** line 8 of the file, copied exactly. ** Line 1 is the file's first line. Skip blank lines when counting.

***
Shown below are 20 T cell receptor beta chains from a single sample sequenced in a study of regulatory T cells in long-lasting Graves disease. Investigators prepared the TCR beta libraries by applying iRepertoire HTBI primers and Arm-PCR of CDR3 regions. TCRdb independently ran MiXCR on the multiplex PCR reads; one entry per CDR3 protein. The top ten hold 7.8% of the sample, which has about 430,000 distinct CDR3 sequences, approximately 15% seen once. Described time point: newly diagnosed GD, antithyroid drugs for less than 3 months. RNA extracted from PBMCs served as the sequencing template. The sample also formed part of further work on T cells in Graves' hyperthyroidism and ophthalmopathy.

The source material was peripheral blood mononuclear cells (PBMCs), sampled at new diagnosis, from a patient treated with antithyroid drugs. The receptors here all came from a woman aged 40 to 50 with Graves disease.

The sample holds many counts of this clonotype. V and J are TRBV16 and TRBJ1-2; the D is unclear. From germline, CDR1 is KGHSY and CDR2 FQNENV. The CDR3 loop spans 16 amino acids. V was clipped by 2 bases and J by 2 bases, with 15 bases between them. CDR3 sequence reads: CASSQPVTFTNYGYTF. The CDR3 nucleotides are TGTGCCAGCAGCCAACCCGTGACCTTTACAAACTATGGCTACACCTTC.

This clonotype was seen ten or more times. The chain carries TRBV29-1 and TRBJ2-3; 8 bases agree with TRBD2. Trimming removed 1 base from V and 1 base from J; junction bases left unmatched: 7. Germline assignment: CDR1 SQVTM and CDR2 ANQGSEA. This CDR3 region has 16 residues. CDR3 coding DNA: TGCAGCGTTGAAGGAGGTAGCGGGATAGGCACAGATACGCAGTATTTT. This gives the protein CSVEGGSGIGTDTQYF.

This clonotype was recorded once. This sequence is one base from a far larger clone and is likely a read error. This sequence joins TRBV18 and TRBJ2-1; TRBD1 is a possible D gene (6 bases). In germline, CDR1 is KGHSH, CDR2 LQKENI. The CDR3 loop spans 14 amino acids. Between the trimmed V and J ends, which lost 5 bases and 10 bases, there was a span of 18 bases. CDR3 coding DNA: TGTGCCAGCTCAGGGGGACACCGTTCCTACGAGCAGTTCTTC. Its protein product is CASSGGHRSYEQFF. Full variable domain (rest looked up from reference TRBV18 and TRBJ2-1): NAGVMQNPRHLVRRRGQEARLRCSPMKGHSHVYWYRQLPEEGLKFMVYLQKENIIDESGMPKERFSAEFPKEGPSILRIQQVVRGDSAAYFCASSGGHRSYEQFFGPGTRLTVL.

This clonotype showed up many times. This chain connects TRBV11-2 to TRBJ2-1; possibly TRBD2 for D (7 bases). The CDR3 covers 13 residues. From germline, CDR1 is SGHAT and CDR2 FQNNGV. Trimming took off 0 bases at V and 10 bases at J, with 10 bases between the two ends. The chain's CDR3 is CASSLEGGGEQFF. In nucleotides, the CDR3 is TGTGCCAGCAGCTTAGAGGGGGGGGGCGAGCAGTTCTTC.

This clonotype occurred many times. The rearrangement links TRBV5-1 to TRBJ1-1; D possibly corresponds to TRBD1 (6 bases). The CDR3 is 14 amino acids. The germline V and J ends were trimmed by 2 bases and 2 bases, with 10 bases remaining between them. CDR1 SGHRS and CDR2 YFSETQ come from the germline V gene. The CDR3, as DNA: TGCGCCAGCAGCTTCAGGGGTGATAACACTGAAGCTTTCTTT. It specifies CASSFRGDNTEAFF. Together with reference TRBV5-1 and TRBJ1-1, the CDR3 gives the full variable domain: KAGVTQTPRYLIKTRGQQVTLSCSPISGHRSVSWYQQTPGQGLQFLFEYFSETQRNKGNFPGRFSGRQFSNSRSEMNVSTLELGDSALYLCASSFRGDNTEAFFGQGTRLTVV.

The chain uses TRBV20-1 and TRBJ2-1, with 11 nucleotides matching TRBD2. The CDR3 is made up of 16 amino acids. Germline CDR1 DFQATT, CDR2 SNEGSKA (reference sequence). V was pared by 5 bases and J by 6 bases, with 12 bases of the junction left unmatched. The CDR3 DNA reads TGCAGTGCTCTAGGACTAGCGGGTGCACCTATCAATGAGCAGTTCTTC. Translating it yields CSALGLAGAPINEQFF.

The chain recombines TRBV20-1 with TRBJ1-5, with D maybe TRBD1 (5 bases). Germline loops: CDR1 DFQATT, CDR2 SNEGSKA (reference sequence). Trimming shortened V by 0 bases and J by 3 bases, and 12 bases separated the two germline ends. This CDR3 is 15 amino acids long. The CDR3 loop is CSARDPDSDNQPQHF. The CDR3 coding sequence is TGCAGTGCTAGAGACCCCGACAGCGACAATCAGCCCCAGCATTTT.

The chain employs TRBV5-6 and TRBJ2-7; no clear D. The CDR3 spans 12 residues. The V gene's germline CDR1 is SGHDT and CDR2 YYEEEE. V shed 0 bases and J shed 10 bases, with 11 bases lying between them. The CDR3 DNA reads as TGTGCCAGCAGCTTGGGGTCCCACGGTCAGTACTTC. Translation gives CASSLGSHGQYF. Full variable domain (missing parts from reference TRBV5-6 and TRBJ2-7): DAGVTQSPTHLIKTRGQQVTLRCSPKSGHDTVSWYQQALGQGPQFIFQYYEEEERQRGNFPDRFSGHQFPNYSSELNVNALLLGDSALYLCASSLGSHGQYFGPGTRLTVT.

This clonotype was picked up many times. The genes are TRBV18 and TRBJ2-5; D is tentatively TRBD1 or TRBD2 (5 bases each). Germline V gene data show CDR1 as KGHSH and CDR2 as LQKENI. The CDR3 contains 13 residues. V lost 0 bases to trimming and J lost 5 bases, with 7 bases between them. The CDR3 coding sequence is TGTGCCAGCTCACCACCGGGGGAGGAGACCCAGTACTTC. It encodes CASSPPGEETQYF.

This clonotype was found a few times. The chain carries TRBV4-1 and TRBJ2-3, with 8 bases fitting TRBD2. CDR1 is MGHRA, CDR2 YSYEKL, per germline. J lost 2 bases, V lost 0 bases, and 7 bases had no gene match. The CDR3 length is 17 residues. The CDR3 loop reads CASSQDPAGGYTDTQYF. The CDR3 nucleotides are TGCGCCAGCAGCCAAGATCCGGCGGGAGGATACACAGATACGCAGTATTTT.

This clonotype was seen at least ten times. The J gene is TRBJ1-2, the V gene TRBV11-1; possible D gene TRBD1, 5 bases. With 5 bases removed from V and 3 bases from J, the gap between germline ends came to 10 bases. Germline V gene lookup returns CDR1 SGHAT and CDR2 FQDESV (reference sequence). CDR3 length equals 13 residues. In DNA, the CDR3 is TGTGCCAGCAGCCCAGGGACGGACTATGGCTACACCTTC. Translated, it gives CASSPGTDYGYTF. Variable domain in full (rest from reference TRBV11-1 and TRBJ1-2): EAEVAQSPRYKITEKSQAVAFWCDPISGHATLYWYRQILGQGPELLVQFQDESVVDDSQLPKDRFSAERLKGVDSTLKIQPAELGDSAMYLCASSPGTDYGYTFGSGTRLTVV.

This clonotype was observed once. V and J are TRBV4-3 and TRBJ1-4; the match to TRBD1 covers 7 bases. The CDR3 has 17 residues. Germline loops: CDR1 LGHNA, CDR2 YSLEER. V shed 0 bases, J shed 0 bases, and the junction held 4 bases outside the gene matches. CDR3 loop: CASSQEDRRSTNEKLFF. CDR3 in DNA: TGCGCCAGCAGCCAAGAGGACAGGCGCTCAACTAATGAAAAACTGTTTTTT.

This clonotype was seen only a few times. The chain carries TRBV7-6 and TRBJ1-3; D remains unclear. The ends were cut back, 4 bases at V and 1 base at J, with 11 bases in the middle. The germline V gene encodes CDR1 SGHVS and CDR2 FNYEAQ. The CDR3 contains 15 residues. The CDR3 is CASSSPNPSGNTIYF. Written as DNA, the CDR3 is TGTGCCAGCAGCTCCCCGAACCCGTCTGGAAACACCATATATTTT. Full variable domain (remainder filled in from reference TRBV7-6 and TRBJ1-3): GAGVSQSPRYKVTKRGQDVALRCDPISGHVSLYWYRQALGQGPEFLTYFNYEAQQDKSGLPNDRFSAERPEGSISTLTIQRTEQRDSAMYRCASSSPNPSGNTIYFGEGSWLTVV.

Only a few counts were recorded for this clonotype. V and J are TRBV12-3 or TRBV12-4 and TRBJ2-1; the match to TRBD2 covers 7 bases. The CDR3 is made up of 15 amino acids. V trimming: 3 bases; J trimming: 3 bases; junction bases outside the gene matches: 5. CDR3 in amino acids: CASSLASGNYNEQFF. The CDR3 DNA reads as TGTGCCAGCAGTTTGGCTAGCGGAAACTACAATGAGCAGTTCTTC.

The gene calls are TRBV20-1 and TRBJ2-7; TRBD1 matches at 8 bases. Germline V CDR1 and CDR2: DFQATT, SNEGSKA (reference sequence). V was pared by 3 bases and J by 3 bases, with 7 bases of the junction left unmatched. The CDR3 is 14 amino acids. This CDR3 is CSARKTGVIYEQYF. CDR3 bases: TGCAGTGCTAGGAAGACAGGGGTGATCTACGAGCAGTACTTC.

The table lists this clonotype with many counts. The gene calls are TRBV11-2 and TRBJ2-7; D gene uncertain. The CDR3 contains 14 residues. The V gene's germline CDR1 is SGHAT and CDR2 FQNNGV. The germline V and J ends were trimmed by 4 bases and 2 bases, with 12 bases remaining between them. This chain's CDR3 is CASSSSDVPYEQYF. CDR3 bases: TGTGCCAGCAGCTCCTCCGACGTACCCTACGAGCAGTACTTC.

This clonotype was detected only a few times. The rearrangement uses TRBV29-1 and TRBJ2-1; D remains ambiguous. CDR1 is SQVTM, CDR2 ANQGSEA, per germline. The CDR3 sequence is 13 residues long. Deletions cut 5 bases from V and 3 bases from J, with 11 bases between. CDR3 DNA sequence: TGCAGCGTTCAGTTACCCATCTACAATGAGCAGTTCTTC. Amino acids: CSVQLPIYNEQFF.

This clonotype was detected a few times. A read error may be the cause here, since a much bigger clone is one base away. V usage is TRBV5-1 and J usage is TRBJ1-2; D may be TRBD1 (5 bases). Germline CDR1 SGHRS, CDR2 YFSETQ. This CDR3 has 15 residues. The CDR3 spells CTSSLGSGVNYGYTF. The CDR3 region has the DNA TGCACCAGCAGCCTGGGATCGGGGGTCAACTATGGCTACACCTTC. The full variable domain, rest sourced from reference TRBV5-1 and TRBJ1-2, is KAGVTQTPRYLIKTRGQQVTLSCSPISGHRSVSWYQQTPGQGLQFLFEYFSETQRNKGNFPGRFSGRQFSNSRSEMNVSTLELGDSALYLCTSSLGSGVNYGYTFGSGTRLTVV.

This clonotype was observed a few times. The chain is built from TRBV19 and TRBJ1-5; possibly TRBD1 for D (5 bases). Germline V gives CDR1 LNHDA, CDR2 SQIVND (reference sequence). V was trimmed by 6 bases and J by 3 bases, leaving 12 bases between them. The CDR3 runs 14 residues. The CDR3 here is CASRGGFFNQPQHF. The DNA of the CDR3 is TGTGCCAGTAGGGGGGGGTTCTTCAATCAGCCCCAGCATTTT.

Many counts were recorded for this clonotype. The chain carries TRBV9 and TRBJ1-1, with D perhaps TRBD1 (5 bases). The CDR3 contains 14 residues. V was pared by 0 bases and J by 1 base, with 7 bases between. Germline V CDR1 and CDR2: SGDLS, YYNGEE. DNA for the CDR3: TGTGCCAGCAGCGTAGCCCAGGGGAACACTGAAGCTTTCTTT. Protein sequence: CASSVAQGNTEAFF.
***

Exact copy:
The chain uses TRBV20-1 and TRBJ2-1, with 11 nucleotides matching TRBD2. The CDR3 is made up of 16 amino acids. Germline CDR1 DFQATT, CDR2 SNEGSKA (reference sequence). V was pared by 5 bases and J by 6 bases, with 12 bases of the junction left unmatched. The CDR3 DNA reads TGCAGTGCTCTAGGACTAGCGGGTGCACCTATCAATGAGCAGTTCTTC. Translating it yields CSALGLAGAPINEQFF.